Re: Power/ground connections/bypassing on ICs

Don Abernathey (dla@pyramid.com)
Mon, 28 Apr 1997 14:45:47 -0700

Power and ground connections seem to be dictated by layout concerns
and soldering concerns. E.g. a BGA and an SOIC use different pad to
via connection techniques, the BGA using a short (xxxmil) trace to via
or sometimes pad-in-via, and the SOIC using a pin-escape (short, fat
trace).

Assuming for a moment that pad-in-via yields the lowest inductance
connection, I can tell you that I have never seen pad-in-via done on
an SOIC footprint. Why? Because it is harder to solder. I believe that
short-trace-to-via (dog bone) and pad-in-via are done in BGAs
primarily because they are the most cost-effective (mainstream) method
of high-density soldering, with dog bones seemingly more popular than
pad-in-via.

These are correct tradeoffs since the mainstream applications for our
technology are cost driven. Volume, mainstream manufacturing technology
is more important than engineering performance. Design
it once but build a zillion. It could be that a few less DPM (solder
joints) is worth more than a few extra millivolts of noise margin.

I have used long, thin microstrip traces (pad layers) and a couple
0805 SMT caps to make an analog filter for an ethernet chip. But to
tell the truth it was a shot in the dark. I knew the value of the
inductances and capacitances and SPICE told me the behavior of the
network over frequency, but I had no clue what the interaction with
the ethernet chip would be. But this was also a fairly safe design
since the Bit Error Rate of ethernet is something that few folks would
notice unless it is grossly bad.

I have also had IC vendors write app-notes dictating the use of
ferrite beads and split planes without providing one shred of evidence
that it was necessary, but only the words "good analog design
practice"- yeah right. No design target.

I believe in low-impedance connections for bypassing, high-impedance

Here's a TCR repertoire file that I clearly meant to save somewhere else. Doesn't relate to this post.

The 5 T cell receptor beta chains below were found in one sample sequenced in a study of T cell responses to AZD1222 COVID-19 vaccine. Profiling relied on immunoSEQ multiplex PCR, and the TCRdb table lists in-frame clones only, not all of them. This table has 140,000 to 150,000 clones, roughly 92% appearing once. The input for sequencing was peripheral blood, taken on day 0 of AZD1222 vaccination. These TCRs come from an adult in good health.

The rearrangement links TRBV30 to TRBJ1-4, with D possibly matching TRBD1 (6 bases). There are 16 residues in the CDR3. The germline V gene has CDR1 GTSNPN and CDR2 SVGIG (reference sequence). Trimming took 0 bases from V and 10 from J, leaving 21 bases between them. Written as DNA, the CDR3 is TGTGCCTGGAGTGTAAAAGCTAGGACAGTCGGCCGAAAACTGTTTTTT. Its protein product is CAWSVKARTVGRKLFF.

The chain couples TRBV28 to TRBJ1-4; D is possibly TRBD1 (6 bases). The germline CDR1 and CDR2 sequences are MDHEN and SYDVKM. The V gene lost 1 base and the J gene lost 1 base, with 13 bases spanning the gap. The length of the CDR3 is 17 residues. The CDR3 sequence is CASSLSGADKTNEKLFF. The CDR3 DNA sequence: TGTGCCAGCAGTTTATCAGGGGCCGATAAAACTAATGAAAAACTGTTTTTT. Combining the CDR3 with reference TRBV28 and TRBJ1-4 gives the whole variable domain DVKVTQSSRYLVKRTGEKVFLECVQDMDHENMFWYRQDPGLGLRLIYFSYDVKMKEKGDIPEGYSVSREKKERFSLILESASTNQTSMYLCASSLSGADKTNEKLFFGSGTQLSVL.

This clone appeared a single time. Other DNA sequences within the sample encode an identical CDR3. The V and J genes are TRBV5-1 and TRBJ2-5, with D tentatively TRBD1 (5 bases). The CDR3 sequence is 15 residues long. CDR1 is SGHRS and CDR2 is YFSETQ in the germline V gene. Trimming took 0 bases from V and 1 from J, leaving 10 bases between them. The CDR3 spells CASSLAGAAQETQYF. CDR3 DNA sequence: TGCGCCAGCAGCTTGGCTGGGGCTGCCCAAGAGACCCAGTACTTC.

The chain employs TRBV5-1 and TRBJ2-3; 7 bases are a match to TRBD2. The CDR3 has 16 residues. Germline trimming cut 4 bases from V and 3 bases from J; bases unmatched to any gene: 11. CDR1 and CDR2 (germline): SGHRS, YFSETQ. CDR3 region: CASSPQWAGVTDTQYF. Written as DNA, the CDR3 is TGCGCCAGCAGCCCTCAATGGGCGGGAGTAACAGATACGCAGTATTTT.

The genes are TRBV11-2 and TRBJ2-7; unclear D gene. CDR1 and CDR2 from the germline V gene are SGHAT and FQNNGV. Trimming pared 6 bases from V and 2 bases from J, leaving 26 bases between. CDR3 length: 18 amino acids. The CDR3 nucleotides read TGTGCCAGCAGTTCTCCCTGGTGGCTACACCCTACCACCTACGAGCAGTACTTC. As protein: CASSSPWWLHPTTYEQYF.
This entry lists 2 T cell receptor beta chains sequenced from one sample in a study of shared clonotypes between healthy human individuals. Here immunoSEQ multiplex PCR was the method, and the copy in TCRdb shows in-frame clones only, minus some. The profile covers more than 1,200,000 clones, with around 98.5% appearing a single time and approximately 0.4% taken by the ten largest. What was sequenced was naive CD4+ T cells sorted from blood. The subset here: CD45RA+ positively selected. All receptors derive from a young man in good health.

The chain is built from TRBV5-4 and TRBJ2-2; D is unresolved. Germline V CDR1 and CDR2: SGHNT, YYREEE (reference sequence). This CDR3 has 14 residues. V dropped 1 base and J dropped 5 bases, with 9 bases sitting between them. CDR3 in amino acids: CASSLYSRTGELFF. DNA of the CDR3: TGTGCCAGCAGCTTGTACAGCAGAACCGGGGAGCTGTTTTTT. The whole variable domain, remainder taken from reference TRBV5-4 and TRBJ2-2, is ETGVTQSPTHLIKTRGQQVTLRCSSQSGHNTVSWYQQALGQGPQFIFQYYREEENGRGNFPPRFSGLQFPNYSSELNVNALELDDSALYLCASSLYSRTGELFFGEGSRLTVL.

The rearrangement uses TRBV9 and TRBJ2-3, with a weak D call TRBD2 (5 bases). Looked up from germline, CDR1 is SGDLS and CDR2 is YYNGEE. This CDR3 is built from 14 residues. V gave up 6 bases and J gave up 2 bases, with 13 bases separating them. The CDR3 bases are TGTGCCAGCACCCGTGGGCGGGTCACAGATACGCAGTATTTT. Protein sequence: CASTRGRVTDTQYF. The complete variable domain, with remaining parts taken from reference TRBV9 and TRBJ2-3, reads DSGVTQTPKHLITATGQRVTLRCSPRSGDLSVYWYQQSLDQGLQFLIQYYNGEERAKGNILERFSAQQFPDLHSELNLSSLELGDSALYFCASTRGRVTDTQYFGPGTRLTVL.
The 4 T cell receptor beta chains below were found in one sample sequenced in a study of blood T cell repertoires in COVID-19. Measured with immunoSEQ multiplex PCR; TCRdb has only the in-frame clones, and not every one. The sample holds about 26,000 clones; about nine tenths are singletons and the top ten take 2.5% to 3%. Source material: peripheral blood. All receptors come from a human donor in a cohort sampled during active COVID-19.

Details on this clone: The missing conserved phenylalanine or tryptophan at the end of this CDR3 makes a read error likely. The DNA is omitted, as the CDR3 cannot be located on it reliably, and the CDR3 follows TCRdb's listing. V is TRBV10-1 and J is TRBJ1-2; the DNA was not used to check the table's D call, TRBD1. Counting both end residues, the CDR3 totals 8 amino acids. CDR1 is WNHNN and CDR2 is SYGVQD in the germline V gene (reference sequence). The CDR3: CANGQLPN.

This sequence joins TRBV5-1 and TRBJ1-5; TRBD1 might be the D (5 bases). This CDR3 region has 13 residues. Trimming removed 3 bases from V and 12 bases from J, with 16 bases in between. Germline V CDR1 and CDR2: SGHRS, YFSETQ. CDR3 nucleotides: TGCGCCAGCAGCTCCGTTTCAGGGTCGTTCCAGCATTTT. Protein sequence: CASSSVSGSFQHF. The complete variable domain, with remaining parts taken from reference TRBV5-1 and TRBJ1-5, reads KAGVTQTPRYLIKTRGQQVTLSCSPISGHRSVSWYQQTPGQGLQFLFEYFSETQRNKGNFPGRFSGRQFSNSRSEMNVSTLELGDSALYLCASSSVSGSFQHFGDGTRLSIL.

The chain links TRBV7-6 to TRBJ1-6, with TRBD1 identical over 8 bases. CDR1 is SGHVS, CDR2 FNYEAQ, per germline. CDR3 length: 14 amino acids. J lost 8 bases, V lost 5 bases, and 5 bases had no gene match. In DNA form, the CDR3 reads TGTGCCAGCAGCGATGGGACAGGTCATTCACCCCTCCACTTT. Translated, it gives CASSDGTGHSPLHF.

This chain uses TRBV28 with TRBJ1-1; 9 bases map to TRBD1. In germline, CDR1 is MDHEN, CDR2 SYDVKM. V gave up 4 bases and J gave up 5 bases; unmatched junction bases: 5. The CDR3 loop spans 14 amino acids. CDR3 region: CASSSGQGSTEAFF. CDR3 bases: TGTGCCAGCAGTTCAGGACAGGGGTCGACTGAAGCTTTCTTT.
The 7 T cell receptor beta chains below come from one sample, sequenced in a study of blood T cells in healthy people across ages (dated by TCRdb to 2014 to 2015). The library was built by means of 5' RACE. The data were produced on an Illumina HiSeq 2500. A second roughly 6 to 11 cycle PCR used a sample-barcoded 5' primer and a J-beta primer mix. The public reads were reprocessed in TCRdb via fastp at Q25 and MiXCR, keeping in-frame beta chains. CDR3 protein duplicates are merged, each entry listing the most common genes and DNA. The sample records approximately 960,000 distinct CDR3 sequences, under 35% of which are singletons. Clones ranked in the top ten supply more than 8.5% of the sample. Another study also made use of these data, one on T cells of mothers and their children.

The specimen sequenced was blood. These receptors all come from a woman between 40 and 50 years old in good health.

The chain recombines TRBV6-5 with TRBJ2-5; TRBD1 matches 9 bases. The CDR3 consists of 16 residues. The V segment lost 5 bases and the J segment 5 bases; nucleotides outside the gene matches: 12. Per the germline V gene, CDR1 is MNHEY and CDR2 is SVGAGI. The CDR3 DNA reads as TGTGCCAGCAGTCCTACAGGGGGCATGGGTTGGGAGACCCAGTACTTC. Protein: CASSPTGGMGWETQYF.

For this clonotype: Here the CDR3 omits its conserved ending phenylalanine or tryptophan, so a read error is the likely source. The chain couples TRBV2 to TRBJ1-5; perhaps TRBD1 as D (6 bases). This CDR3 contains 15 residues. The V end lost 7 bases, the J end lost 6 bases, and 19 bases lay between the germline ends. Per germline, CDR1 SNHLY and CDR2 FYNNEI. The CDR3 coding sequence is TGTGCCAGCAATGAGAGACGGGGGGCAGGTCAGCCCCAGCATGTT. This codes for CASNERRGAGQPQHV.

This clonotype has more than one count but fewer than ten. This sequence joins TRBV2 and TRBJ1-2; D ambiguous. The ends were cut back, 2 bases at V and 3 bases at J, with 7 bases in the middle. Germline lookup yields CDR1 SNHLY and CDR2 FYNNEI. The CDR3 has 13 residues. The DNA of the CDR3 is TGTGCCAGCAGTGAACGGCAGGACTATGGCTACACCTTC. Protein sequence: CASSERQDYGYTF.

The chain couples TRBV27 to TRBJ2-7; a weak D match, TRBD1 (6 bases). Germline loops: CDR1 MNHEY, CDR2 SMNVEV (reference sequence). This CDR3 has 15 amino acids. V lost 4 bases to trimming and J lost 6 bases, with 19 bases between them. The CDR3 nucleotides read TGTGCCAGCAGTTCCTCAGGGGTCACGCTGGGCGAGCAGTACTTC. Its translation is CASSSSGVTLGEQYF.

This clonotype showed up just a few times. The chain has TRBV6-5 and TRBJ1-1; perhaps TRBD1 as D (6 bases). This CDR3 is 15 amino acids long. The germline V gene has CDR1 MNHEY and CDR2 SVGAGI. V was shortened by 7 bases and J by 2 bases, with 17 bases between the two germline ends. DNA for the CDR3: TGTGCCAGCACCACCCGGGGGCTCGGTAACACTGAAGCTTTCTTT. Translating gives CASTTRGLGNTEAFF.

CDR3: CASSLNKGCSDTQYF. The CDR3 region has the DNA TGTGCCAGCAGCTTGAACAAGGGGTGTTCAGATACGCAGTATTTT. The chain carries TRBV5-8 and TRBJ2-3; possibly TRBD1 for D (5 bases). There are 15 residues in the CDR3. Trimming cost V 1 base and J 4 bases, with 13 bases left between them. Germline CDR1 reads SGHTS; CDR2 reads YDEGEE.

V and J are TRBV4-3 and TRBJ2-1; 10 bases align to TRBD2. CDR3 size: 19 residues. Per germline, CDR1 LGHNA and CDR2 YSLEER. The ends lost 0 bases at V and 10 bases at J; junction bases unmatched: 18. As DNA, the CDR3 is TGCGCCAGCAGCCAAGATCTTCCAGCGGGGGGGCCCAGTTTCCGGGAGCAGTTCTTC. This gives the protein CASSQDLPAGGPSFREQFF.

for filtering and split planes when I want to make sure that I know
where currents are flowing. About the only thing that is accomplished
by mixing filtering with the bypassing is to slow the edge rate -
great if that is what you want to do.

*************************
Thank you |
Don Abernathey |
(503)690-6234 |
dla@pyramid.com |
*************************

On Apr 28, 11:40am, Andy Ingraham wrote:
> Subject: Power/ground connections/bypassing on ICs
> I am tempted to open, once again, the discussion about how to connect
> power and ground pins to ICs on a multi-layer PCB, and how best to
> bypass them.
>
> I have held the firm belief that IC power and ground pins should
> always be tied right to their planes as soon as possible, with the
> shortest trace lengths. Then bypass capacitors can be added near
> those pins.
>
> Some have suggested the alternative of bringing power and ground from
> the planes, first to the bypass capacitor, and then to the IC pins,
> something like this:
>
> +----------+
> ###| |###
> | |
> ###| |###
> vias | |
> X=====###========###| |###
> | | | |
> X=====###========###| |###
> bypass | |
> capacitor ###| |###
> +----------+
> I.C.
>
> I feel this is dangerous because of the added inductance. The
> power/ground planes are your best high frequency bypass capacitor
> (although a small one), so I'd think you want to get your IC pins
> brought to them as quickly as possible, without wasting etch going to
> a discrete capacitor which may not be very effective anyway if it's
> above self resonance. Also the power and ground pin inductance is
> effectively in series with all output drivers when they switch. So
> I avoid this technique.
>
> But I recently had a short discussion with an engineer who promoted
> the latter, and insisted it was better in mixed-signal environments.
> Most of my work has been straight digital lately, though I do find
> myself surrounded by a smattering of mixed-signal components for such
> things as ethernet.
>
> The presumed justification is that these mixed-signal devices benefit
> from the additional small filtering provided by the trace inductance.
>
> By the way, the IC under discussion had all digital inputs and
> outputs, but some internal clock re-timing, and no vendor
> recommendations regarding power filtering.
>
> Does it make sense to do this? Do I want to adopt a strategy of using
> the first method for straight digital devices, and the second method
> for mixed-signal devices that don't use filtered power?
>
> Is it wise to do this with both power and ground leads? Or should
> ground pins always route directly to the ground plane, with longer
> traces in only the power leads? (Assuming no PECL, of course.)
>
> Thanks for advice.
> Regards,
> Andy Ingraham
>-- End of excerpt from Andy Ingraham